At its March 12, meeting the board of directors convened at the San Diego Trust and Savings board room, with the following board members present; Willoughby, Pennick, Durkin, Kerr, and Sanders,

Among items of business discussed by the board were:

That PSRMA had been requested by a movie studio to appraise the value of old railroad equipment owned by them. Terry Durkin, reported that the equipment had been appraised at $177,000.

The question of whether the museum's equipment were taxable assets, was discussed.

It was suggested that a safe-deposit box be obtained to store important museum records.

The subject of membership was discussed, and it was recommended that a form letter be set up to acknowledge all new memberships and donations.

It was suggested, too, that the president, secretary and treasurer put together a set of proposed standing rules.

Discussed the setting up of rules, methods, proceedures and testing of the personnel who operate museum owned equipment.

Several of the Administrative posts were without applicants. The problems of obtaining persons to fill the positions were discussed and the assignment of post to applicants should be forthcoming soon.

Suggested that a trip to Puerto Penasco be operated this fall under contract with Wally Duthie.

Members discussed the possibilities of acquiring a 2-6-6-2T, locomotive and the submission of repair costs to the Southwest Portland Cement Company for consideration in connection of the Mojavo northern locomotive.

A general discussion of the museum acquiring a street car took place. It was approved that PSRMA offer RHS $500 for SF Muni 171 which is now at Perris.


The museum has been offered services of "Code-a-phone," automatic answering service, for a short time. The service has been offered by Robert DiGiorgio to the museum. The service would inable callers to hear railroad sounds and information on the museum by dialing a certain number. It was hoped that the service could be used in the very near future.


The famous Los Angeles - San Francisco "Lark" made its last run on Saturday, April 7, 1968.

Dating back to the turn of the century, The Lark was the way to go in comfort between L.A. and San Francisco. Businessmen and others could leave in the evening, dine aboard, and get a good nights sleep en-route, and presto be all ready and rarin1 to go in the morning.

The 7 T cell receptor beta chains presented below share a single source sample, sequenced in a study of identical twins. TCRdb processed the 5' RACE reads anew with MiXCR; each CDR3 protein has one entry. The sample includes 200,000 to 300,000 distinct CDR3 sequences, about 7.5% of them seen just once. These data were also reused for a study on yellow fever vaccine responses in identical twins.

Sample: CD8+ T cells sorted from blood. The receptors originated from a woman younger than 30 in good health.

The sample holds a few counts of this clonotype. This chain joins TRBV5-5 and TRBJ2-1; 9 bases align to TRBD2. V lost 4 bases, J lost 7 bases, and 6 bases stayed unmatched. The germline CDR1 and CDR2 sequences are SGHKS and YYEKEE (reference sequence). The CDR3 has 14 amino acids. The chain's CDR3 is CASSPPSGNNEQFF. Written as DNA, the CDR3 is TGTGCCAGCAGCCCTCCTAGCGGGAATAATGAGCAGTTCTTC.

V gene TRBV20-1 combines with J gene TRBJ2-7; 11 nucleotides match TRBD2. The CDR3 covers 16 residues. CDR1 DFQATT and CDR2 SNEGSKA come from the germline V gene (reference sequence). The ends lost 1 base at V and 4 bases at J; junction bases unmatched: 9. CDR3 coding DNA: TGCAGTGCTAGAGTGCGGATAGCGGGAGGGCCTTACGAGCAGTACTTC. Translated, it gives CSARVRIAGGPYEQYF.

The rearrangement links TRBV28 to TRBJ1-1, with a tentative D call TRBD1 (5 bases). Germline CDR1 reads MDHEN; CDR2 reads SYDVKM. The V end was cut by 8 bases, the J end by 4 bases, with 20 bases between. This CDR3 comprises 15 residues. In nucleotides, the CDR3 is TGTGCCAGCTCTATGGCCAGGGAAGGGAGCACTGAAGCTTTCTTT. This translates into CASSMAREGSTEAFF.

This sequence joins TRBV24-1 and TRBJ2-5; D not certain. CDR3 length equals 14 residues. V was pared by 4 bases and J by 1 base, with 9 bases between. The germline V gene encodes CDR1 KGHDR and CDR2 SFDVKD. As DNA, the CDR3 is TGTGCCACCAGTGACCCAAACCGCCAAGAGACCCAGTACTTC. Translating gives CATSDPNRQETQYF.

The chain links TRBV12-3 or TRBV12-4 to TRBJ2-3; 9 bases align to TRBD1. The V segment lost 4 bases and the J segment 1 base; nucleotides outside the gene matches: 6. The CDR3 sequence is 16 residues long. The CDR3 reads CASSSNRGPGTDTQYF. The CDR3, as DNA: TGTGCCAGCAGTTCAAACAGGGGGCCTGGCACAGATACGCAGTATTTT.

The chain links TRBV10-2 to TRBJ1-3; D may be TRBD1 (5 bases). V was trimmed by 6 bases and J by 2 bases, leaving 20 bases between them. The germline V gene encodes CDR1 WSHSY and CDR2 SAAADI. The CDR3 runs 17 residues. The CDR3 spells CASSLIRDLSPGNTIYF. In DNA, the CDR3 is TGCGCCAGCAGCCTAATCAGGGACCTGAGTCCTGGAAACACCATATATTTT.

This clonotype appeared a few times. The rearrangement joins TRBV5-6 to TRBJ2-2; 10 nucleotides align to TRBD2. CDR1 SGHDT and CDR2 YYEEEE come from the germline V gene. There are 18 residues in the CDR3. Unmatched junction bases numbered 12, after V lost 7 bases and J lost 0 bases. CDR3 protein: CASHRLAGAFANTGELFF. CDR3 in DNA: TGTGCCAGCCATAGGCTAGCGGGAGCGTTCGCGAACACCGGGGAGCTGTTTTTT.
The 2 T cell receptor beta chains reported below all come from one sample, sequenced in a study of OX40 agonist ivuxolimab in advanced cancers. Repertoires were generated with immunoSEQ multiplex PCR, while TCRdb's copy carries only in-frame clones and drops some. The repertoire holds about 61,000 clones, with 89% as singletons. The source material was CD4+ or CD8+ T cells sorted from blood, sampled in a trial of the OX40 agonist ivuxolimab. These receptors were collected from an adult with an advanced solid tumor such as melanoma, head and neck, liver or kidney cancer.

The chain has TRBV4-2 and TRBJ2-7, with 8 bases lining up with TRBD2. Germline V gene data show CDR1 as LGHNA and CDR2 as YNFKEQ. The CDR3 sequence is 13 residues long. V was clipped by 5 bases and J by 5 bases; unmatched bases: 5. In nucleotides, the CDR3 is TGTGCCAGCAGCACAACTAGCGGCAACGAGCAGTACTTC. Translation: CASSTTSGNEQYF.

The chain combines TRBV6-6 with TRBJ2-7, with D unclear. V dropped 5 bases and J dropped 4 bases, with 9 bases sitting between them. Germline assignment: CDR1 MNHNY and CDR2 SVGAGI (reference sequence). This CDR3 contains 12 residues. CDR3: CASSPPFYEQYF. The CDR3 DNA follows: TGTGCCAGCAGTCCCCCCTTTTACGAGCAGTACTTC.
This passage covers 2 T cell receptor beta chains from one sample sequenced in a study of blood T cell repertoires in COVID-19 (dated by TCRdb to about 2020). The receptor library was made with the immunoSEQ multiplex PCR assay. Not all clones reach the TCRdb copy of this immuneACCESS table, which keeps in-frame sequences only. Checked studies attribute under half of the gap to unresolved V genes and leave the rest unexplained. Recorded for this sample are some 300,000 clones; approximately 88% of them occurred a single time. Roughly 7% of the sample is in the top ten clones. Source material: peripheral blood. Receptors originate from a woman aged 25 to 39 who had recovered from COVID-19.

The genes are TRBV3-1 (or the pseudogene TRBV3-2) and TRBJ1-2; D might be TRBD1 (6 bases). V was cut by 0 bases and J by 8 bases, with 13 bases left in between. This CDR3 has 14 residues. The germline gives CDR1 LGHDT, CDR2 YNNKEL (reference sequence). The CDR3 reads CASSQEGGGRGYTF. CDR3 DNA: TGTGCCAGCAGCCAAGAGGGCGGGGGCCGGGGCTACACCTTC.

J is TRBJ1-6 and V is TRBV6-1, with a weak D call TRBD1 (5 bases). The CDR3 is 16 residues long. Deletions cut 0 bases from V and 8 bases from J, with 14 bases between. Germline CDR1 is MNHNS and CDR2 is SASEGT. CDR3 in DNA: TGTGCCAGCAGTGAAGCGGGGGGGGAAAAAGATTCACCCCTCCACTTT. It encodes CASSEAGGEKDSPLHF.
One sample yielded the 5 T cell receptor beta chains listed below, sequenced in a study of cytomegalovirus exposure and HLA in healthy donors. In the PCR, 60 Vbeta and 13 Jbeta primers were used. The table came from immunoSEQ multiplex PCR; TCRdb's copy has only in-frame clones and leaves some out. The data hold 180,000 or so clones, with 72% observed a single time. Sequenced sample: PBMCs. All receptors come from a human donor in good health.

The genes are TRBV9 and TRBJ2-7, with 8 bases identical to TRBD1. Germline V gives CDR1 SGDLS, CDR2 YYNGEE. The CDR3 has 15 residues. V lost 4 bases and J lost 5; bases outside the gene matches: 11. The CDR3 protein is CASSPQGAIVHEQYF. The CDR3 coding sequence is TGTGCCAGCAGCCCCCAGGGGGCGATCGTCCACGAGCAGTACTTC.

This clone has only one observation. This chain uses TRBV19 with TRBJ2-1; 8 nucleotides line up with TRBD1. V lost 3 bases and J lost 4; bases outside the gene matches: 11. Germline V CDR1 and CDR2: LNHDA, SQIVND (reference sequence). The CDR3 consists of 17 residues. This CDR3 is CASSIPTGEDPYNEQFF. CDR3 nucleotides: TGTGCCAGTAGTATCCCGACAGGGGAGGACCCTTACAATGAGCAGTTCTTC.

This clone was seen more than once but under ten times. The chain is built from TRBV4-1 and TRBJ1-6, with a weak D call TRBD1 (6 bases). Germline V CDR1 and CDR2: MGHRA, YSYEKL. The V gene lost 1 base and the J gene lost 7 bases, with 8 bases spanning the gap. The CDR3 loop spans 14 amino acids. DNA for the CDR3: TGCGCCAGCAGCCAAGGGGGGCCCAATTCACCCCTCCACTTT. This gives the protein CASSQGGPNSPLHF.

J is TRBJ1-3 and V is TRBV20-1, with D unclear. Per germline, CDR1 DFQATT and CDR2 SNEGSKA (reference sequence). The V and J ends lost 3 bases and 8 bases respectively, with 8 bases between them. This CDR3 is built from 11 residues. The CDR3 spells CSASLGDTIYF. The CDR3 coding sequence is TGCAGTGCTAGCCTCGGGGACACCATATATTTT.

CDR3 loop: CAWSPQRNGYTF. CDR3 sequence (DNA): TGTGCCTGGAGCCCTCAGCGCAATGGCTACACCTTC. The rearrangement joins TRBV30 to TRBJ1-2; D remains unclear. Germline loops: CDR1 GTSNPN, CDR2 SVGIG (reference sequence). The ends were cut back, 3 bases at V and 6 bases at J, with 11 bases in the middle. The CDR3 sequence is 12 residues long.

Like its counter part. The Owl on the valley run. The Lark was basically a through train, stopping only at Santa Barbara, San Luis Obispo, Salinas, and San Jose. The passenger facilities were superb, the elegant shining wooden cars of the early years, complete with the observation platform. Wood soon gave way to steel and the heavy standard pullmans we all remember so well. Then came the gleaming stainless steel cars of the 1940's, all resplendent in their two-tone grey livery.

Motive power over the years changed too. At first the Pacifics and Atlantic types held the hotshot schedule. Then as the trains became longer and faster the Mountain types became the speedsters on the Lark. Then came the ultimate of the steam power, the 4000's. These were the flashy, streamlined red, yellow, and black beauties that were called the "Daylight" type. It is said that they were the most photographed locomotives in the world. They in turn were set aside in the mid-fifties for the more efficient diesels.

With the diesels the trains lost a part of their glamour, but even then the long decline had already begun to overtake the American passenger trains.

The length of the trains grew until the consist often ran up to seventeen

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